The heavily underdog Albany Capitals completed a stunning elimination of the Maryland Bays from the American Professional Soccer League semifinal playoffs last night, defeating the Bays, 1-0, in a best-of-five penalty-kick shootout in the deciding 30-minute mini-game before 2,741 at Cedar Lane Park.
The Capitals were 10-11 in the regular season and Maryland 19-2. But they ousted the defending APSL champions when Lee Tschantret's 12-yard penalty kick in the shootout sailed over the hands of Maryland goalkeeper Steve Powers into the upper left corner of the net.
Earlier last night, Maryland forced the deciding mini-game by winning Game 2, 2-1, on goals by Phillip Gyau and Kevin Sloan.
That evened the series at 1, since Albany had won Game 1, 2-1, in overtime Sept. 6 at home.
After a 15-minute break following Game 2, the teams met in the mini-game.
Tschantret's penalty kick gave Albany a 5-4 edge in the shootout, with the Bays missing only on a penalty kick by John Abe.
Abe's failed kick was stopped by Scoop Stanisic, who guessed right and went to his left on the shot.
Stanisic had played against Abe in the indoor National Professional Soccer League last season. Thus, he knew what to expect from Abe, considered the top penalty-kick shooter on the Bays.
Abe is so proficient at penalty kicks that he and Michael Brady were put into the game by coach Gary Hindley near the end of the mini-game when it was obvious it likely would end in a scoreless tie.
However, Abe said he wished he would have had more than a minute to get warmed up for the penalty-kick situation.
"I would have liked to have been a little warmer," he said. "I know Scoop was expecting me to go to his left, but I wasn't going to change anything."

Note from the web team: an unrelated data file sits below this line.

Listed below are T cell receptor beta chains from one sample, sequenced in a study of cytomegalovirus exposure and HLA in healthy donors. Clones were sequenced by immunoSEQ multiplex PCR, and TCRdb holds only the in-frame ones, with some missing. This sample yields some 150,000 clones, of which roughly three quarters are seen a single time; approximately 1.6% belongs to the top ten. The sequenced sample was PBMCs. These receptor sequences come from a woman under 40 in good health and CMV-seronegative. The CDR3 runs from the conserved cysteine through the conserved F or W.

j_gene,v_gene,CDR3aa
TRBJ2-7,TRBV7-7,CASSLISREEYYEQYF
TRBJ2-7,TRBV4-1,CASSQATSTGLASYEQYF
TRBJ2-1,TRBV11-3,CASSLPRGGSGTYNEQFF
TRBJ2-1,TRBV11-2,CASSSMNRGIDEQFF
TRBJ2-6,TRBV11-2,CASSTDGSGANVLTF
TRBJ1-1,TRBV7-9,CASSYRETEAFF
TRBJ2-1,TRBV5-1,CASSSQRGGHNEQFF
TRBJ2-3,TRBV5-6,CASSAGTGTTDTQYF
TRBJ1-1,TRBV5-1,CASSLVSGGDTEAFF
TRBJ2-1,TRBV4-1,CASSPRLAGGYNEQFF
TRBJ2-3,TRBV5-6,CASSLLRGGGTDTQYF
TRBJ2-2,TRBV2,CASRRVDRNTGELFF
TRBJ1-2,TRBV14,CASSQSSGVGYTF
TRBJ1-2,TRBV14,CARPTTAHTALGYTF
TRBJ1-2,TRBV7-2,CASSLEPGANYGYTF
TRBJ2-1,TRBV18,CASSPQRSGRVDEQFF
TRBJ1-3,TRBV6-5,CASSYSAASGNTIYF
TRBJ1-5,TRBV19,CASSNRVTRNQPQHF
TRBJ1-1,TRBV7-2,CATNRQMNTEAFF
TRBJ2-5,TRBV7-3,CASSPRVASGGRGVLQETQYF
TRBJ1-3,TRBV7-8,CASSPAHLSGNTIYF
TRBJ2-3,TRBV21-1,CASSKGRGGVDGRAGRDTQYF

For Abe, it was even more a bitter finish since his penalty kick had won the APSL championship for the Bays against the Fort Lauderdale Strikers last season in Boston.
"Abe's the best penalty-kick shooter in the league," teammate Jeff Agoos said. "We know he's going to make it every time. It just didn't happen tonight."
Hindley said: "I think it's the first time John has ever missed one. I told him with 13 minutes left in the mini-game to get warm. He knew he was coming into the game."
Agoos, Abe and Powers were upset that Albany had used stalling tactics throughout the mini-game in an attempt to get to the shootout.
The Capitals were down one and two men at times in the mini-game. That was because they had lost four players who were given yellow warning cards in the regulation game.
Those players had received their fourth (or more) yellow card of the season and could not play in the mini-game. In the APSL, a player has to sit out one game after getting his fourth yellow card.
Bays defender Chris Reif said: "They were kicking the ball out of bounds and walking around so much that we might have played 10 minutes of the 30 minutes. It was terrible."
But Hindley said he had no problem with Albany's tactics since they came within the rules of the game.
"It's up to the refs to force a team to stop stalling and, if they don't, there's nothing nobody can do," he said. "I'm not any less proud of my team after this than I was after we were 19-2. We just didn't have enough time in the mini-game to play. We played almost perfect for six months of the season and then lose on a shootout where anything can happen."